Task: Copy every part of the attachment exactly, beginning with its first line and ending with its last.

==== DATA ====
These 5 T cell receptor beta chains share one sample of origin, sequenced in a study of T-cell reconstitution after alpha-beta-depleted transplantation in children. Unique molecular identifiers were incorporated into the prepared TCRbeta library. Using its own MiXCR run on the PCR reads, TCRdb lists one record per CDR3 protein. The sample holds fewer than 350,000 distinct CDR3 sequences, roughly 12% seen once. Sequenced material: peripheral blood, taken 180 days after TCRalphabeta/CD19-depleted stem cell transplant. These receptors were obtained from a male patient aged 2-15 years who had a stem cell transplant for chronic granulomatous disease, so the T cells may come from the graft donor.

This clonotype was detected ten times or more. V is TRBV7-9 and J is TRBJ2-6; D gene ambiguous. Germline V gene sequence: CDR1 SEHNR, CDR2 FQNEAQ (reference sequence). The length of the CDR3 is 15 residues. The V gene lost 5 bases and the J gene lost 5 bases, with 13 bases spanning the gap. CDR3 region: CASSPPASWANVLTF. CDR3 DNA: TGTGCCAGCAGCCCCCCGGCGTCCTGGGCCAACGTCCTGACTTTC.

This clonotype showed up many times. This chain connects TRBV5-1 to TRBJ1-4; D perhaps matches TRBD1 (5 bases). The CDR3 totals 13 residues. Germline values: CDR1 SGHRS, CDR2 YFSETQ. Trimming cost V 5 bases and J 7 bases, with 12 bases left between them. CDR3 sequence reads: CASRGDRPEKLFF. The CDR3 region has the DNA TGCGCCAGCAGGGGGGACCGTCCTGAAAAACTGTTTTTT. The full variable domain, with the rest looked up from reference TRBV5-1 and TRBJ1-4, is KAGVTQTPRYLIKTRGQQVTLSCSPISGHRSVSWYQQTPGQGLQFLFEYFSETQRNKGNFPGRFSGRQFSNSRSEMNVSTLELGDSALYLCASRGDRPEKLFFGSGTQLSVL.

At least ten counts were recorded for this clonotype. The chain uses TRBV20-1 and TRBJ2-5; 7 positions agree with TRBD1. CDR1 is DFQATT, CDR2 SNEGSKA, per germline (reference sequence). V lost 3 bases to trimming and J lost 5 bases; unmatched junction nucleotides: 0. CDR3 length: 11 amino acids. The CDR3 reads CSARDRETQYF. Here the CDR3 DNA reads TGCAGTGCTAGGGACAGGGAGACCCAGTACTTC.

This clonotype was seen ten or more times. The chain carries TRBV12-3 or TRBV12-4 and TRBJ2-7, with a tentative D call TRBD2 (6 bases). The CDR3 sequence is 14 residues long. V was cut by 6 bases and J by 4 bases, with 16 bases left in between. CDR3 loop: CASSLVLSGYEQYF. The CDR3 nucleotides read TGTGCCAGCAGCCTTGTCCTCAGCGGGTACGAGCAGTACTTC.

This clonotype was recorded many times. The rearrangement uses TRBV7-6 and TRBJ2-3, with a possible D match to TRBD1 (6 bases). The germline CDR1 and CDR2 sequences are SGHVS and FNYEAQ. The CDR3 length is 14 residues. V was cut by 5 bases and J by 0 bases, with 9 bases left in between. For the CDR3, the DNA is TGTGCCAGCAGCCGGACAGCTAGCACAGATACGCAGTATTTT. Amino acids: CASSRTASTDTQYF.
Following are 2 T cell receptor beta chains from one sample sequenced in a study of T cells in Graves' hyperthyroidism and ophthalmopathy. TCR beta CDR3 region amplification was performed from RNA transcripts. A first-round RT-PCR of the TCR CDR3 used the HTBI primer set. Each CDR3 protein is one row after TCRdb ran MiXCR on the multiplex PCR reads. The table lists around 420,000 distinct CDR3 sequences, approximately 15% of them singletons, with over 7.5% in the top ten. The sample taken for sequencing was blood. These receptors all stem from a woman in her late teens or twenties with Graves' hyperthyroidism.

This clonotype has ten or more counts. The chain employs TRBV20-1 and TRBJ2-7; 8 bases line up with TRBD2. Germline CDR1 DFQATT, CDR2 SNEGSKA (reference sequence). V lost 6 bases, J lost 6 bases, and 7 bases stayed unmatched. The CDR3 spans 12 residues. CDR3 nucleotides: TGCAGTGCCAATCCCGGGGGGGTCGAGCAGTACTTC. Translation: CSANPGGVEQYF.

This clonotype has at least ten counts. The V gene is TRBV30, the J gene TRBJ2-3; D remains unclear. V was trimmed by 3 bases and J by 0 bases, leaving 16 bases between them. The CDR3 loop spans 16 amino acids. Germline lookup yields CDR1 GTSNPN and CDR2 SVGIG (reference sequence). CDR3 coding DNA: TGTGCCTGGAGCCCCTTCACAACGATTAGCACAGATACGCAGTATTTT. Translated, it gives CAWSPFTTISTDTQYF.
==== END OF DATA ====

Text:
These 5 T cell receptor beta chains share one sample of origin, sequenced in a study of T-cell reconstitution after alpha-beta-depleted transplantation in children. Unique molecular identifiers were incorporated into the prepared TCRbeta library. Using its own MiXCR run on the PCR reads, TCRdb lists one record per CDR3 protein. The sample holds fewer than 350,000 distinct CDR3 sequences, roughly 12% seen once. Sequenced material: peripheral blood, taken 180 days after TCRalphabeta/CD19-depleted stem cell transplant. These receptors were obtained from a male patient aged 2-15 years who had a stem cell transplant for chronic granulomatous disease, so the T cells may come from the graft donor.

This clonotype was detected ten times or more. V is TRBV7-9 and J is TRBJ2-6; D gene ambiguous. Germline V gene sequence: CDR1 SEHNR, CDR2 FQNEAQ (reference sequence). The length of the CDR3 is 15 residues. The V gene lost 5 bases and the J gene lost 5 bases, with 13 bases spanning the gap. CDR3 region: CASSPPASWANVLTF. CDR3 DNA: TGTGCCAGCAGCCCCCCGGCGTCCTGGGCCAACGTCCTGACTTTC.

This clonotype showed up many times. This chain connects TRBV5-1 to TRBJ1-4; D perhaps matches TRBD1 (5 bases). The CDR3 totals 13 residues. Germline values: CDR1 SGHRS, CDR2 YFSETQ. Trimming cost V 5 bases and J 7 bases, with 12 bases left between them. CDR3 sequence reads: CASRGDRPEKLFF. The CDR3 region has the DNA TGCGCCAGCAGGGGGGACCGTCCTGAAAAACTGTTTTTT. The full variable domain, with the rest looked up from reference TRBV5-1 and TRBJ1-4, is KAGVTQTPRYLIKTRGQQVTLSCSPISGHRSVSWYQQTPGQGLQFLFEYFSETQRNKGNFPGRFSGRQFSNSRSEMNVSTLELGDSALYLCASRGDRPEKLFFGSGTQLSVL.

At least ten counts were recorded for this clonotype. The chain uses TRBV20-1 and TRBJ2-5; 7 positions agree with TRBD1. CDR1 is DFQATT, CDR2 SNEGSKA, per germline (reference sequence). V lost 3 bases to trimming and J lost 5 bases; unmatched junction nucleotides: 0. CDR3 length: 11 amino acids. The CDR3 reads CSARDRETQYF. Here the CDR3 DNA reads TGCAGTGCTAGGGACAGGGAGACCCAGTACTTC.

This clonotype was seen ten or more times. The chain carries TRBV12-3 or TRBV12-4 and TRBJ2-7, with a tentative D call TRBD2 (6 bases). The CDR3 sequence is 14 residues long. V was cut by 6 bases and J by 4 bases, with 16 bases left in between. CDR3 loop: CASSLVLSGYEQYF. The CDR3 nucleotides read TGTGCCAGCAGCCTTGTCCTCAGCGGGTACGAGCAGTACTTC.

This clonotype was recorded many times. The rearrangement uses TRBV7-6 and TRBJ2-3, with a possible D match to TRBD1 (6 bases). The germline CDR1 and CDR2 sequences are SGHVS and FNYEAQ. The CDR3 length is 14 residues. V was cut by 5 bases and J by 0 bases, with 9 bases left in between. For the CDR3, the DNA is TGTGCCAGCAGCCGGACAGCTAGCACAGATACGCAGTATTTT. Amino acids: CASSRTASTDTQYF.
Following are 2 T cell receptor beta chains from one sample sequenced in a study of T cells in Graves' hyperthyroidism and ophthalmopathy. TCR beta CDR3 region amplification was performed from RNA transcripts. A first-round RT-PCR of the TCR CDR3 used the HTBI primer set. Each CDR3 protein is one row after TCRdb ran MiXCR on the multiplex PCR reads. The table lists around 420,000 distinct CDR3 sequences, approximately 15% of them singletons, with over 7.5% in the top ten. The sample taken for sequencing was blood. These receptors all stem from a woman in her late teens or twenties with Graves' hyperthyroidism.

This clonotype has ten or more counts. The chain employs TRBV20-1 and TRBJ2-7; 8 bases line up with TRBD2. Germline CDR1 DFQATT, CDR2 SNEGSKA (reference sequence). V lost 6 bases, J lost 6 bases, and 7 bases stayed unmatched. The CDR3 spans 12 residues. CDR3 nucleotides: TGCAGTGCCAATCCCGGGGGGGTCGAGCAGTACTTC. Translation: CSANPGGVEQYF.

This clonotype has at least ten counts. The V gene is TRBV30, the J gene TRBJ2-3; D remains unclear. V was trimmed by 3 bases and J by 0 bases, leaving 16 bases between them. The CDR3 loop spans 16 amino acids. Germline lookup yields CDR1 GTSNPN and CDR2 SVGIG (reference sequence). CDR3 coding DNA: TGTGCCTGGAGCCCCTTCACAACGATTAGCACAGATACGCAGTATTTT. Translated, it gives CAWSPFTTISTDTQYF.